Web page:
If You’ve Got the Time
All the debate currently raging about what a composer should be able to hear made me ponder a series of questions that seem equally contentious: How much time should a composer spend composing? How frequently should new works spring forth? Pundits periodically profess that some composers write too much music. Is such a claim valid? And if it is, how much is too much? Is it also possible to not write enough?
Back in 2005, Randy posited that composers labor too much over their works; he even described composing a 24-minute composition in 24 minutes. But what I’m wondering is something somewhat different. How frequently should composers be engaged in the process of composing? As in, should you be making time to compose every day? For how long each day? Is that time well spent even if, at the end of it, you haven’t actually composed anything?
How frequently do you need to create a new piece of music in order to be at peace with yourself when you describe yourself as a composer? After maintaining steady composing activity in the first half of the ’00s, I’ve had a creatively frustrating time in the last two years. In 2006, I started four different compositions and ultimately never finished any of them. This past year, rather than complete any of those, I started a few others that I also could not find time to complete. But with only six hours of 2007 left to go on December 31, I miraculously completed a short new piece for solo harpsichord that had been gnawing at me for months. It was extremely gratifying, but ultimately what difference would it have made if I didn’t finish the piece until January 2?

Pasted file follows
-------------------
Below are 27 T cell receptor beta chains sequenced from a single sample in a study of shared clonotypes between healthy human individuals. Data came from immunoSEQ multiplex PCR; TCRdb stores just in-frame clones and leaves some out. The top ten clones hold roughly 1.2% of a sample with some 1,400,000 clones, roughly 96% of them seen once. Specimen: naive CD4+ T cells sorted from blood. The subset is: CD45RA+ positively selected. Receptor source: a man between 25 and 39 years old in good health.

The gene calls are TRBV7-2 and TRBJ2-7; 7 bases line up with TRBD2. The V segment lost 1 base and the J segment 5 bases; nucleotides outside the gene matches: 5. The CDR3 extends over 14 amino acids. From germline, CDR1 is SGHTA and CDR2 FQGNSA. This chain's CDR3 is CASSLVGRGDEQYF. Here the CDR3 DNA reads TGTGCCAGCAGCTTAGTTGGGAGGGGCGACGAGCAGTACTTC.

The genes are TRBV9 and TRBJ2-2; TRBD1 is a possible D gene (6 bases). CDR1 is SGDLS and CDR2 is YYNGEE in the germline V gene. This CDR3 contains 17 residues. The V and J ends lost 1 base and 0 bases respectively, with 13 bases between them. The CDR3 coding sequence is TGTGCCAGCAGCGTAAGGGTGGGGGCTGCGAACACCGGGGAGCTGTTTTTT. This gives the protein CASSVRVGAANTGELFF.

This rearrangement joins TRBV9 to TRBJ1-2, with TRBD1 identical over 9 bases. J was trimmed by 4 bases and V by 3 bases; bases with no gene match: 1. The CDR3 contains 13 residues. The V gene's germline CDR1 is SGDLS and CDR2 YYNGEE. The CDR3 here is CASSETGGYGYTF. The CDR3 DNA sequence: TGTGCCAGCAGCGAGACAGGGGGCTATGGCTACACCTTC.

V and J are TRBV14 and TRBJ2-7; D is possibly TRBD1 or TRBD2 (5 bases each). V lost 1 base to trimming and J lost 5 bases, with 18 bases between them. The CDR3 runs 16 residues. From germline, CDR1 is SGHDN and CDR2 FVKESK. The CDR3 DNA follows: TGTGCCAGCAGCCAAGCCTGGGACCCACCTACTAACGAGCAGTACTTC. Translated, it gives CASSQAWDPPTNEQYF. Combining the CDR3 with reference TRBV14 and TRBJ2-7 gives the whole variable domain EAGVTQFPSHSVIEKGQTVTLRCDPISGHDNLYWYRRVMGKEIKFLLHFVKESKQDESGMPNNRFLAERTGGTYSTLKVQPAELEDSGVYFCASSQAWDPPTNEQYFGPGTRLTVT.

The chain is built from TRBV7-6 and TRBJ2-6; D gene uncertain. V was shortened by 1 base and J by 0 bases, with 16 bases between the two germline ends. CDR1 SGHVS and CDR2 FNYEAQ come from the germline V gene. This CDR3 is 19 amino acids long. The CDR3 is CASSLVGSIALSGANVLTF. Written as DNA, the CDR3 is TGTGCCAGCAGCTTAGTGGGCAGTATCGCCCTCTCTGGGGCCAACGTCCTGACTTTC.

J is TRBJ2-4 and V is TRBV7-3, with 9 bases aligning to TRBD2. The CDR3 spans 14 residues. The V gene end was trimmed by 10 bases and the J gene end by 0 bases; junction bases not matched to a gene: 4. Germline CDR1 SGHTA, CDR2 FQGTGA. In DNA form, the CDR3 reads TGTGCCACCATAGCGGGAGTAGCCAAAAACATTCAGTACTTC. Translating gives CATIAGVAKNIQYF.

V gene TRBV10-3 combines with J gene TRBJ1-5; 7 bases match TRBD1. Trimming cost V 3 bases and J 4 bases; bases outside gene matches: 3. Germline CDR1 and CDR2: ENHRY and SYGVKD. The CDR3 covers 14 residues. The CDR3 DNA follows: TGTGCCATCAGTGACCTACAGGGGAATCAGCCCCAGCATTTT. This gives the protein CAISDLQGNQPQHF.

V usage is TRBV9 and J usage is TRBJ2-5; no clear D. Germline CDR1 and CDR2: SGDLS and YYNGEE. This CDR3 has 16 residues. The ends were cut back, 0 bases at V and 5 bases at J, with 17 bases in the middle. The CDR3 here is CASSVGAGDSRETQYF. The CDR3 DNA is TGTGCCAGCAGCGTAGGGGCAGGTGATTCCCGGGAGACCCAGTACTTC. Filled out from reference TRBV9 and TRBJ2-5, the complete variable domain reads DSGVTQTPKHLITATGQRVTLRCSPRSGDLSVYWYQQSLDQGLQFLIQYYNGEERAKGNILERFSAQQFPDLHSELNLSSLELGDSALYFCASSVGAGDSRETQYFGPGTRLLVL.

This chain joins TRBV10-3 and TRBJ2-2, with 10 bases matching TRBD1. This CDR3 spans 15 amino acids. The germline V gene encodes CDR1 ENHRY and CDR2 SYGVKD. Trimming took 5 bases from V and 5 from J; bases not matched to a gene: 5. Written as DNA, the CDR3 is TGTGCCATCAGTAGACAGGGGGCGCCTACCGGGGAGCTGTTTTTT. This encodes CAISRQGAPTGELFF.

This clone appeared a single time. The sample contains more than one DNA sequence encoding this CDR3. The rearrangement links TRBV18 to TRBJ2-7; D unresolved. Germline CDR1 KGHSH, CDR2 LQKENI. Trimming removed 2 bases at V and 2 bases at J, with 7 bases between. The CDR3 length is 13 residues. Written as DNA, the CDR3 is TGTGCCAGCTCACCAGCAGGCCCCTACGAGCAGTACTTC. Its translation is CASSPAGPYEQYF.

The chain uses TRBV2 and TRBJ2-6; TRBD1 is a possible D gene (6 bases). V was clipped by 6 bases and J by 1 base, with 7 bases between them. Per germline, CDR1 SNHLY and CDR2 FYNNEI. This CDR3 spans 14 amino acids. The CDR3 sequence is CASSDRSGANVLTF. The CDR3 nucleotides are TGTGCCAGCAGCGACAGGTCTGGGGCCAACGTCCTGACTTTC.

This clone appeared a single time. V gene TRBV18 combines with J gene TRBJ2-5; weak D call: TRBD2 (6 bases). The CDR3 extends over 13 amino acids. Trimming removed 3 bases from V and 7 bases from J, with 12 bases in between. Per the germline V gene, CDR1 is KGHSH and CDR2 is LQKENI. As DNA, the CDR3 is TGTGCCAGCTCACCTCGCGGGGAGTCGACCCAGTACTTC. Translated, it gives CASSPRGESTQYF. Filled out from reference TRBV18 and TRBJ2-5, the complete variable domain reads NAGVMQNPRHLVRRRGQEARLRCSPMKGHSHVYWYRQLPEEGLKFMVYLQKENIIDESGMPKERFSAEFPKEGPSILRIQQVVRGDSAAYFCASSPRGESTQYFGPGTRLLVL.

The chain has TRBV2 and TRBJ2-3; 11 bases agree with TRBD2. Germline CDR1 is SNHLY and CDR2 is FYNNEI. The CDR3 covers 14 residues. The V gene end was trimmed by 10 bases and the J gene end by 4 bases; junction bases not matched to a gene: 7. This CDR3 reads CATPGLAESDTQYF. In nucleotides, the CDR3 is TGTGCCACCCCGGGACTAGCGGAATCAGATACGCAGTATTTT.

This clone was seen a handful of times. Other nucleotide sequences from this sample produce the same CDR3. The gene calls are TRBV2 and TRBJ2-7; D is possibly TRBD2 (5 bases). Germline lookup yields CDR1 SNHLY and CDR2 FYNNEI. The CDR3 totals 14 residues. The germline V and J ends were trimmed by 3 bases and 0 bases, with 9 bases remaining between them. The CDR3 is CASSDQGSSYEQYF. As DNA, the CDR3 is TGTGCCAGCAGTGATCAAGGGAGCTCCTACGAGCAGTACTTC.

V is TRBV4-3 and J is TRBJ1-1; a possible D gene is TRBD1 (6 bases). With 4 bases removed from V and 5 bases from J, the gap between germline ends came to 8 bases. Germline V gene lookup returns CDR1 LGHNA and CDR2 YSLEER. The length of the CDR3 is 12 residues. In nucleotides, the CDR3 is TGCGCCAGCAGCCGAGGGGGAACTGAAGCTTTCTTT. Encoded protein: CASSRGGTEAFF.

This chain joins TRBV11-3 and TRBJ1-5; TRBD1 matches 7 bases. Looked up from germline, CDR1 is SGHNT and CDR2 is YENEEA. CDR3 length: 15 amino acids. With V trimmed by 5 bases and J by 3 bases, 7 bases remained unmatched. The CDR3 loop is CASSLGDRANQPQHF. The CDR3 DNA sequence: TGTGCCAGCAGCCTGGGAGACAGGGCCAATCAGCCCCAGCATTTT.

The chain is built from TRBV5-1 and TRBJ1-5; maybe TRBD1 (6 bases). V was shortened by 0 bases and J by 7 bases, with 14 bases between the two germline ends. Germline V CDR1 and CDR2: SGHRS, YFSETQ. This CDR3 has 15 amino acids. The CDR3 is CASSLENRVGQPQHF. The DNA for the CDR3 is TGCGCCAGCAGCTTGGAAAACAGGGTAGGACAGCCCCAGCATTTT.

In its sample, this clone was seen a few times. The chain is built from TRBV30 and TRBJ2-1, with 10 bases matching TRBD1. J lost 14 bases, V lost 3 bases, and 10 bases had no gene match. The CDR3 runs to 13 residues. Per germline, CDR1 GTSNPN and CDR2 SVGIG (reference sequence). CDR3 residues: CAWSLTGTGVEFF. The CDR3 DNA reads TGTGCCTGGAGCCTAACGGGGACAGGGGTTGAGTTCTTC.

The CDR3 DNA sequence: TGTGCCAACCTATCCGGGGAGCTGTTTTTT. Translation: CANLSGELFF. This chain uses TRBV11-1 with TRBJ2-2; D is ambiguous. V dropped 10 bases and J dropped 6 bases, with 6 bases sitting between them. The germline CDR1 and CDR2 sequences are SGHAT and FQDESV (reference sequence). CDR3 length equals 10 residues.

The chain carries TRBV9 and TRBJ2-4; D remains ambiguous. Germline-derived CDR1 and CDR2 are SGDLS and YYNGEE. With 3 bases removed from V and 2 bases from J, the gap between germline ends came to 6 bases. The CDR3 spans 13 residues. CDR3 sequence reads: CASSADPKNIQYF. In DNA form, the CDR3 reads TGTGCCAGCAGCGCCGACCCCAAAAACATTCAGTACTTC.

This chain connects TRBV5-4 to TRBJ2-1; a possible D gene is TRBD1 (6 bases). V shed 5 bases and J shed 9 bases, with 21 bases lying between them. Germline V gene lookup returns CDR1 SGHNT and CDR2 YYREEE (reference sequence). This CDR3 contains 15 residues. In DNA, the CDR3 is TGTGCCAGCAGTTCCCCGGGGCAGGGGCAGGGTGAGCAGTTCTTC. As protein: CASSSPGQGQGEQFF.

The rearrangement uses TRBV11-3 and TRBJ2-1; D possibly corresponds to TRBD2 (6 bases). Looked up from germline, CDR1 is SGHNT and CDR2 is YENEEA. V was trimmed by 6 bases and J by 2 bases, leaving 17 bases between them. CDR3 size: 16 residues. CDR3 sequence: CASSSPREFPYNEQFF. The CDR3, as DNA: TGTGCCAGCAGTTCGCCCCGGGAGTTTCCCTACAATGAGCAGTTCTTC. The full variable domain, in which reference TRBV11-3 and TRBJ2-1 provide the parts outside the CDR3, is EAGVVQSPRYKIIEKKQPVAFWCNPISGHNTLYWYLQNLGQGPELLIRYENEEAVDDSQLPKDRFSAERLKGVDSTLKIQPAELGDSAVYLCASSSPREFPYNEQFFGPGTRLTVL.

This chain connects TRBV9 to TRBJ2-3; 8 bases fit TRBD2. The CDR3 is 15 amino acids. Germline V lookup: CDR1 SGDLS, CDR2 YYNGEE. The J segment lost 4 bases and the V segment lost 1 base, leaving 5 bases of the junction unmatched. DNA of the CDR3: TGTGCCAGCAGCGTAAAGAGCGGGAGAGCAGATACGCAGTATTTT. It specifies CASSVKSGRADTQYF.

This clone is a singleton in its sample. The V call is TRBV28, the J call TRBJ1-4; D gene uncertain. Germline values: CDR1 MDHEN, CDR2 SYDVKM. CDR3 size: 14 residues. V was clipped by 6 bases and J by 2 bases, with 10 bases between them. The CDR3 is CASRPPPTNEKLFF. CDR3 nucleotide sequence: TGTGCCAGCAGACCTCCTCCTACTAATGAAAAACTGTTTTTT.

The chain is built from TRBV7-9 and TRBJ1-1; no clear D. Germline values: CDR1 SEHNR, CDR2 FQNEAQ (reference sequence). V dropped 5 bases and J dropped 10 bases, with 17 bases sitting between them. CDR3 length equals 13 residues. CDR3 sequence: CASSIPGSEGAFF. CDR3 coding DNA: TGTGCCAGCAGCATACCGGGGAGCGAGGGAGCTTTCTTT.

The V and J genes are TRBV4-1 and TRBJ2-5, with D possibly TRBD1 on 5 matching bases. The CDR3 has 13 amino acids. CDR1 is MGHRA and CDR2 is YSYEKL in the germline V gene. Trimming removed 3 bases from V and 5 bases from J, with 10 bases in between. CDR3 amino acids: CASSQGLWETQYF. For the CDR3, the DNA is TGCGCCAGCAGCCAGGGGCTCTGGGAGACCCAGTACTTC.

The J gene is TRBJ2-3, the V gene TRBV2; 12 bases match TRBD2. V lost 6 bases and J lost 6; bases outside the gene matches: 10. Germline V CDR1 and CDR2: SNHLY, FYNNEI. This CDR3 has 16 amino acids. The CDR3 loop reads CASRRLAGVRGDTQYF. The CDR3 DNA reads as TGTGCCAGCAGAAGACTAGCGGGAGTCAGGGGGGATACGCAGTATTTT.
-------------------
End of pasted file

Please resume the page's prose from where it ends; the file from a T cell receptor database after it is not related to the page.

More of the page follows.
A different line of questioning, but one that’s ultimately related: Is there a minimum number of compositions you need to have created in order to be a composer? Could you count yourself as a composer if you’ve only created two compositions? Three? Are Edgard Varèse and Carl Ruggles worse composers than other 20th-century luminaries because each completed fewer than a dozen works? Do you stop being a composer if you stop composing, i.e. Jean Sibelius, Charles Ives, Captain Beefheart, etc.? And if you keep composing throughout your life, must your compositions continue to evolve? Bernard Holland seemed to imply in yet another provocative column published just before the end of 2007 that Chopin said all he was going to say as a composer, so posterity did not lose much from him not living longer to create more music. I personally would be thrilled if there were more than four Ballades.